Socialization And Radin's Theory Of Personhood And Property

1697 Words 7 Pages
Excluding the rich, who pass down their property and wealth from generation to generation, the vast majority of us works hard to own property someday. Part of the American dream is, indeed, buying a house for the family. So, if owning property—in any form—is almost everyone’s objective in society, it is safe to assume, as Radin’s theory suggests, that there is a correlation between personhood and property. Following this logic, wouldn’t individuals want strong laws that protect what they have worked for their whole lives? In order to have a fruitful discussion, we must first establish that defining and enforcing strong private property rights is essential to maintain a functional democracy and a Pareto efficient economy. Marxist theory argues …show more content…
In his research, Blumenthal presents a study by Benjamin Barros that claims that factors such as the ‘zone of privacy, freedom, and autonomy’ are portable and can transfer with an individual or family that relocates, even involuntarily” (5). What Barros believes is more psychologically traumatic is the forced separation from “existing social relationships” (5).
Blumenthal recognizes that a classic debate in the context of eminent domain is whether the constitutional right of receiving just compensation should consider “sentimental attachment to one 's home, either on some sliding scale keyed to the length of one 's residence, or a flat amount over and above fair market value, etc. (6). This is, should just compensation be consistent with the emotional connection that individuals have with their property? The problem with including the sentimental value in the compensation for expropriation is, of course, that there is no scientific way to measure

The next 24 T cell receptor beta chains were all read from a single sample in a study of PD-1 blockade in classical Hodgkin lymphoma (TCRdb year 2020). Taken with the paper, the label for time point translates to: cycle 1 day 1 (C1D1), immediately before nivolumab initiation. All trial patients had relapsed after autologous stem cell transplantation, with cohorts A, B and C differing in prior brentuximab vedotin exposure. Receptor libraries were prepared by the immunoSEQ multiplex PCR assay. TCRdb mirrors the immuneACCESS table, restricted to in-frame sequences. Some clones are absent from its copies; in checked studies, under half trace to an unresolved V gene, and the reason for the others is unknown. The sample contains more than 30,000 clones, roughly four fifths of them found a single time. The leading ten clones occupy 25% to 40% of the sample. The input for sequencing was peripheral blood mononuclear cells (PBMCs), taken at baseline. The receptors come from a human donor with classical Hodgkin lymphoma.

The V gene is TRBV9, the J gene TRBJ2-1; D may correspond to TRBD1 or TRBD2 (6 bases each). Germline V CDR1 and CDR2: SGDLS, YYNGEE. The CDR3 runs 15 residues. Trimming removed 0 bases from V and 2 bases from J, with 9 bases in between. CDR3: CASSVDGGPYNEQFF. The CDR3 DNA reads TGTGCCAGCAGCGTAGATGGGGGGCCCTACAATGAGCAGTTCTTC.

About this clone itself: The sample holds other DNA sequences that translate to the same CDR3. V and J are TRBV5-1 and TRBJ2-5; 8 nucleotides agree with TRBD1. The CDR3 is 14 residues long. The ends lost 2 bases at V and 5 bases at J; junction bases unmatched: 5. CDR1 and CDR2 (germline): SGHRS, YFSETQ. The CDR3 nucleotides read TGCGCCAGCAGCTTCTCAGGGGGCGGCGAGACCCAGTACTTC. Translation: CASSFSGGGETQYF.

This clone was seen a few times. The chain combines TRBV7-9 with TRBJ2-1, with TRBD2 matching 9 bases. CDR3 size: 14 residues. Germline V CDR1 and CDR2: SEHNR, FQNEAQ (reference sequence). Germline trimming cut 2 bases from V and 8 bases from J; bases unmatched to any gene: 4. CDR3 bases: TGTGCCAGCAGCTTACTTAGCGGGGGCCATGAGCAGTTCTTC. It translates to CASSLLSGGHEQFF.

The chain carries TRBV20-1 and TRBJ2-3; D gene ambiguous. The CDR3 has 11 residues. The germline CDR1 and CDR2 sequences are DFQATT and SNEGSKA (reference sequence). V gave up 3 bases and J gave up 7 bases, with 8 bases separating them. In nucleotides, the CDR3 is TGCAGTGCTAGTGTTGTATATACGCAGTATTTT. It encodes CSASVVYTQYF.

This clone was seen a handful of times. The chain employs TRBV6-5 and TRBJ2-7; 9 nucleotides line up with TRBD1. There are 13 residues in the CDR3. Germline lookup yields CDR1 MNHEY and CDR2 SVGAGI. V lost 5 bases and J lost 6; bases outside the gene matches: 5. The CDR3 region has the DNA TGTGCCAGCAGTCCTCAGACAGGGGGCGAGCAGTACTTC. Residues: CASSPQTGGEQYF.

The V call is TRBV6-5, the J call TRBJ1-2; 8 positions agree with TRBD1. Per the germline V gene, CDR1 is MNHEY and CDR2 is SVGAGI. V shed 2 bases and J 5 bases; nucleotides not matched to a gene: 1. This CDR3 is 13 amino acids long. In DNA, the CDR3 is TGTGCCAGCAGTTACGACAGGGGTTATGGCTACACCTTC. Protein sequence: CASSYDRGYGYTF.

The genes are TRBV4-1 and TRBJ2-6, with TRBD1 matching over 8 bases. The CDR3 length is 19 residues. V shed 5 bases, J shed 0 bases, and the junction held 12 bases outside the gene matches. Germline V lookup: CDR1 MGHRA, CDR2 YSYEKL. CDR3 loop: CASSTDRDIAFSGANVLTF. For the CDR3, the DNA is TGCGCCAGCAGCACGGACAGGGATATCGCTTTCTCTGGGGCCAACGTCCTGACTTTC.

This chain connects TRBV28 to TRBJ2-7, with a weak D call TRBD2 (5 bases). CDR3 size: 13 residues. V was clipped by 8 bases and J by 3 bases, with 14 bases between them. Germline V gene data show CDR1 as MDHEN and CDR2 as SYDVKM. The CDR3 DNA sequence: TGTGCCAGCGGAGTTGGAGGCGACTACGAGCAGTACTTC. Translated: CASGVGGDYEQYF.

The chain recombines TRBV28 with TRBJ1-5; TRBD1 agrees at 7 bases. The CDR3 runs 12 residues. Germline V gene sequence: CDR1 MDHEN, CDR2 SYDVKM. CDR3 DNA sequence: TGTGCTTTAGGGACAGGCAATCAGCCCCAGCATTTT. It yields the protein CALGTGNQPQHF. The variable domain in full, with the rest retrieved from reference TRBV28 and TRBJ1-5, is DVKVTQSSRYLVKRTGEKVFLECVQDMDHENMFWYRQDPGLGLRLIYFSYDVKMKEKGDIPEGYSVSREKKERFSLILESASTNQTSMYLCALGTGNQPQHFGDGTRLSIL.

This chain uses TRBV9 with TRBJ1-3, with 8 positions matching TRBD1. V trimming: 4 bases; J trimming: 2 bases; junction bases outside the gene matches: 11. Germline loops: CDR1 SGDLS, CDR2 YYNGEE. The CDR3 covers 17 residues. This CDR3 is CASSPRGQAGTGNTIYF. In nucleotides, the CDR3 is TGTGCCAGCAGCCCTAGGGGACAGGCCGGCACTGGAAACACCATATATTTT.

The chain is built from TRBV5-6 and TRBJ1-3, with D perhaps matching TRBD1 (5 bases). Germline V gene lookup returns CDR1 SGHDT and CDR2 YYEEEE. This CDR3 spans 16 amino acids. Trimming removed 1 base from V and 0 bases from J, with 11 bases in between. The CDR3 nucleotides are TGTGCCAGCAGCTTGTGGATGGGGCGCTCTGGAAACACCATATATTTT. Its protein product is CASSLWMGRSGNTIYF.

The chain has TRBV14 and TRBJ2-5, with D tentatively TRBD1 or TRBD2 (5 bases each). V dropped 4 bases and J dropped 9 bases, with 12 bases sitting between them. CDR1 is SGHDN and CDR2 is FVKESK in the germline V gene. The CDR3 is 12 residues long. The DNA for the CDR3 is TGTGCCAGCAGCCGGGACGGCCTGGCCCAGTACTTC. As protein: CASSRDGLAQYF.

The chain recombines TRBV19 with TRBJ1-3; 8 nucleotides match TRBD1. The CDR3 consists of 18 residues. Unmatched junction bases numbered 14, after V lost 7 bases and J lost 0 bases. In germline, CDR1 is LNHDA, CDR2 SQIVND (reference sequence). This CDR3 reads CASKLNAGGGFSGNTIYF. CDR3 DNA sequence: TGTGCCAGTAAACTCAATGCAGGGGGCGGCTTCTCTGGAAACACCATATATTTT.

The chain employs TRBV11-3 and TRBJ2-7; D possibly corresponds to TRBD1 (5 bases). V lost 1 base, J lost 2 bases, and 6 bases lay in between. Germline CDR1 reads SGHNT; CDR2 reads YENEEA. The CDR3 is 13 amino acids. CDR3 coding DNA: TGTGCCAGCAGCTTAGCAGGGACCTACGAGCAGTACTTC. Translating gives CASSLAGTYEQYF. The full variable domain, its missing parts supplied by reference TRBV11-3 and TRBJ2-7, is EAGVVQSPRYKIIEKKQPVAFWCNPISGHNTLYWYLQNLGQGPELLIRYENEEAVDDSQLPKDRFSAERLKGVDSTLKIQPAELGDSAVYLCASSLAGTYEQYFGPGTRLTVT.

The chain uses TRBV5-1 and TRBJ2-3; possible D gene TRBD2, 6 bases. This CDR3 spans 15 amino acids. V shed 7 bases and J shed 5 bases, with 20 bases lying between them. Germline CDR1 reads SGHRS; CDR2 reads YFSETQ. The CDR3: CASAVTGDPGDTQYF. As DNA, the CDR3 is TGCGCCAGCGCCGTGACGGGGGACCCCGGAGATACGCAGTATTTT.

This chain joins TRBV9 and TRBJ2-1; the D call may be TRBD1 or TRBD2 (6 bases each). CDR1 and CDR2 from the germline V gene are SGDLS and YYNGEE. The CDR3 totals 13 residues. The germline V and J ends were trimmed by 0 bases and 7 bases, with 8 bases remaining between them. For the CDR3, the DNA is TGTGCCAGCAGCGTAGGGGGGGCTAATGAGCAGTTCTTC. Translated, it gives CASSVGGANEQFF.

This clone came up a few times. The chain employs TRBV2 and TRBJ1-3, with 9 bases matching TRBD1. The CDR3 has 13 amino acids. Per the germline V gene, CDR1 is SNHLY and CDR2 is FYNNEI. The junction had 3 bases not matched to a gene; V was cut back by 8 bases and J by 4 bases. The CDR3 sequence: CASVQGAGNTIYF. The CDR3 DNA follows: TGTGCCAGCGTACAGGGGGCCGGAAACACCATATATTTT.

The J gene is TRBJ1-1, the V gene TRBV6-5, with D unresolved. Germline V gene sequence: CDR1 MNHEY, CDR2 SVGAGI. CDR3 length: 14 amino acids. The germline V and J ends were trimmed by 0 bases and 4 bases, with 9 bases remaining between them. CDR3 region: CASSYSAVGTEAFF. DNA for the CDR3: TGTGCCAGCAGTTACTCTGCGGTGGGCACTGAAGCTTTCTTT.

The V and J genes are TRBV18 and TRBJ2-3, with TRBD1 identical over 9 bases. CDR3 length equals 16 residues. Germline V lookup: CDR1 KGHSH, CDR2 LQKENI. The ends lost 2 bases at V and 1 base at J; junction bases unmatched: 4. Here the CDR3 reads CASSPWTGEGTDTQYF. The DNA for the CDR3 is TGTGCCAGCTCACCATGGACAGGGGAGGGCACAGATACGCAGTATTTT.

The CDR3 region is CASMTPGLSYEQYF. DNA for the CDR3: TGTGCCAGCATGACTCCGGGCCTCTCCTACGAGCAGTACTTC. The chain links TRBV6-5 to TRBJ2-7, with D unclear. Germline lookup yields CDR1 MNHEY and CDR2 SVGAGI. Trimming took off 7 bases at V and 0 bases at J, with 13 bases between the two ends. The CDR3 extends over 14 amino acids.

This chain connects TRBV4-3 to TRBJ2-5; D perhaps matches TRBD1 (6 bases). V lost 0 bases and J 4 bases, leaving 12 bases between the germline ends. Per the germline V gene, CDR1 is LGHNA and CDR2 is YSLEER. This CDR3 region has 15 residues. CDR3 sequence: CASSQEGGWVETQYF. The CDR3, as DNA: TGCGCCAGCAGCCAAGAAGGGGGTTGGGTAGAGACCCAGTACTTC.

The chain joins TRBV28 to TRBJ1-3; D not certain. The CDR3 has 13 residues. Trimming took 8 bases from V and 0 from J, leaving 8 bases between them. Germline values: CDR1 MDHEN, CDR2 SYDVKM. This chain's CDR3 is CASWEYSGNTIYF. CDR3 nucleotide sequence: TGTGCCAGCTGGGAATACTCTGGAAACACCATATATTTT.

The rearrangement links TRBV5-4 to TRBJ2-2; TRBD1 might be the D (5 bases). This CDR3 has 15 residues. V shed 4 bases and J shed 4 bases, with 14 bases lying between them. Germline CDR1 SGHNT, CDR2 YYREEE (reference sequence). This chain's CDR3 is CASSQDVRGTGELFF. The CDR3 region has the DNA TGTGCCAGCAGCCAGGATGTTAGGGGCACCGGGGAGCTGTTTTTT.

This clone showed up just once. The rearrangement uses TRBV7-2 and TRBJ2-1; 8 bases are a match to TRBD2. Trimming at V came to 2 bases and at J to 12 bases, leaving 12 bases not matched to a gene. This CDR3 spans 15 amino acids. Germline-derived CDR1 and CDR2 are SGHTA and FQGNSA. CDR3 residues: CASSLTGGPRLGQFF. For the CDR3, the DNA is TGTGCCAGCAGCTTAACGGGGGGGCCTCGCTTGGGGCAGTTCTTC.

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Macaulay believes that “universal suffrage is incompatible with [private] property, and … consequently incompatible with civilization” (260). His reasoning is that “if it be admitted that on the institution of property the well-being of society depends, it follows surely that it would be madness to give supreme power in the State to a [working] class which would not be likely to respect that institution” (258). In other words, he believes that granting universal suffrage to uneducated working-class men who were “deceived” to sign the People’s Chartist petition, would be an atrocity and the end of England’s prosperity. Macaulay goes on, arguing that “our working-man has not received such an education as enables him to understand that the utmost distress that he has ever known is prosperity, when compared with the distress which he would have to endure if there were a single month of general anarchy and plunder”

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